Mayflies have always given me a target for photography with their intricate wings and incredible body structure. Last year I missed them totally due to the lockdown and the previous year I only saw a single individual, so it was good to see a few more this year.


A Red-tipped Clearwing was also good to see on the same day as the Mayflies. One of my favourite Clearwings although I still haven't got the right photo I'm after of this species. 

Red-tipped Clearwing.

Thursday 17 June 2021

Lace Border

 Back in 2020 I spotted a rare Lace Border moth on a part of my local patch. As it turned out, it was only the 4th Sussex sighting of this rare moth since the 1970s.

Having checked out the lifecycle of the moth I decided to spend a little time in the area when the moth was normally on the wing the following year just in case it was a mated female that had flown across from the continent, especially as there is plenty of the foodplant that the species uses on and around the site, namely, Wild Thyme and Marjoram.

My first visit resulted in only a possible sighting as I saw a small white moth that flew and then landed under a leaf. All I could see was a tiny part of the underneath of the fore-wing. Trying to get a better view the moth flew away and couldn't be re-located. I also saw a Mullein Wave that is also white and a similar size, so I was not convinced the moth I had seen was the Lace Border.

The following day I went again and spent more time to try and establish if I had seen another Lace Border or not. This time I had a much better result as I had 4 different sightings which were without doubt this rare moth. At one time I had 2 flying together, so this was the proof I needed. I also got 2 different moths photographed with the markings showing 2 different individuals. Of the 4 sightings I am sure there were at least 3 moths and probably 4.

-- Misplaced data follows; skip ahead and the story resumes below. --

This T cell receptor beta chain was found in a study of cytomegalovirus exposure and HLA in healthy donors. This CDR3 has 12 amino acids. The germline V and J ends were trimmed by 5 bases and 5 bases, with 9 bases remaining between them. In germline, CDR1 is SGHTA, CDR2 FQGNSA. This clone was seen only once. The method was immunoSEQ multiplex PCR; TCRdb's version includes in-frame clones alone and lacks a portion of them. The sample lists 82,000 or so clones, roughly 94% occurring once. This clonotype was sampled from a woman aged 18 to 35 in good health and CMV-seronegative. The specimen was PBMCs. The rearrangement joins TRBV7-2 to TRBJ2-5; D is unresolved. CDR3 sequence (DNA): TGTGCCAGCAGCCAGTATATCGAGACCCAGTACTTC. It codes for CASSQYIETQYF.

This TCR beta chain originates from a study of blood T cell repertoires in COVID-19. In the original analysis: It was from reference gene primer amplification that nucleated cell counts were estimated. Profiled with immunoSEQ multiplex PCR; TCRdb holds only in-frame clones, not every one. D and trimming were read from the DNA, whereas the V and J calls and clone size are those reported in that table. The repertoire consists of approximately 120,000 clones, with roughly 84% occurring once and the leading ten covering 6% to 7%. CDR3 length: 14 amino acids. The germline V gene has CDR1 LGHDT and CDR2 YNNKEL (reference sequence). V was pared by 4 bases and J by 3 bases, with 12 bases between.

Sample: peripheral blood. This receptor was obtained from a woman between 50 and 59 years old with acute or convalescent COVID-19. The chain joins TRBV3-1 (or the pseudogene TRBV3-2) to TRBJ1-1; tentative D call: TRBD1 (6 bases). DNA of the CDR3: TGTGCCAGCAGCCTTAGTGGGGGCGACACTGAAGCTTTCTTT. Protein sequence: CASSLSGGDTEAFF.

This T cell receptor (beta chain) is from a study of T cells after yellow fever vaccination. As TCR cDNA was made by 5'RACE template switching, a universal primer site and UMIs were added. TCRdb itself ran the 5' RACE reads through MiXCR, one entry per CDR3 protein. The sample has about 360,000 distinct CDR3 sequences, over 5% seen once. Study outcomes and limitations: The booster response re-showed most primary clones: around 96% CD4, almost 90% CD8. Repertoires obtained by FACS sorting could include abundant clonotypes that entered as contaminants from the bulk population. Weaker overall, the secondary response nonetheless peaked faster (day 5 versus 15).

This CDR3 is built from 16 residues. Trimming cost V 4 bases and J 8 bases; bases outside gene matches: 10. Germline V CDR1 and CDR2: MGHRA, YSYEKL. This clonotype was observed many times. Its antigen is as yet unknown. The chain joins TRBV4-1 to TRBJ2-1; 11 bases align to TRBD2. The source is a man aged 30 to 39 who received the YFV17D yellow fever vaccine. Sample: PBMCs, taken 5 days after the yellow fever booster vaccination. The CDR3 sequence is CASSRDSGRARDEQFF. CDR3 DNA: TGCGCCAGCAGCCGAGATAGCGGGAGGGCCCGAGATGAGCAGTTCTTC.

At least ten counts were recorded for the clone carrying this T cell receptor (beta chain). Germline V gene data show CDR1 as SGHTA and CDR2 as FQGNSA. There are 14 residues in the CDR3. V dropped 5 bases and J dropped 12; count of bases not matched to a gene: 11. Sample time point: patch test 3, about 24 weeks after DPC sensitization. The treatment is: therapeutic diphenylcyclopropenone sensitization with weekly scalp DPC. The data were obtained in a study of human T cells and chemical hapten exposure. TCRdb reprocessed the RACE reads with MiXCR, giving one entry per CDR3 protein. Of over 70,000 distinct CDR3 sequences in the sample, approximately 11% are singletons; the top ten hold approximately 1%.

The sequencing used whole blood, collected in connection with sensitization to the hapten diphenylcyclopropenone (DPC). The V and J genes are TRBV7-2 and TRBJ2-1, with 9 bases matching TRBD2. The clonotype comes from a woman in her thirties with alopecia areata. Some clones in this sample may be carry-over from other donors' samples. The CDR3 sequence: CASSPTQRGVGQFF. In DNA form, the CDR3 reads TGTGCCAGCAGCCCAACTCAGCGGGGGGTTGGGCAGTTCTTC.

This however, was enough to get the Sussex Moth Recorder very excited as there had been no evidence of the moth breeding in Sussex since way back in the 1950s until now!!

The 2 record shots achieved that day.

Lace Border.

Having only achieving a poor record shot photo in 2020 and 2 poor record shots in 2021 I was now really hoping to get a much better photo.

The next day I was back on site extremely early, just as dawn was breaking, hoping to find some before they became too active. As it was I could have had a lay in as the moths were in no hurry to wake up at all.

Very early morning!!

It wasn't until 8am before I saw any of them flying, and once again it was 2 flying together. It was still quite a bit more time before I found one that I could at last get a reasonable photo of though. In all the time I spent that morning it was once again, probably 4 different moths. Obviously some may have been the same individuals as the day before but I had probably in the two days seen more Sussex Lace Borders than anyone else alive today, including of course, the one I saw last year.

Lace Border hiding under a leaf.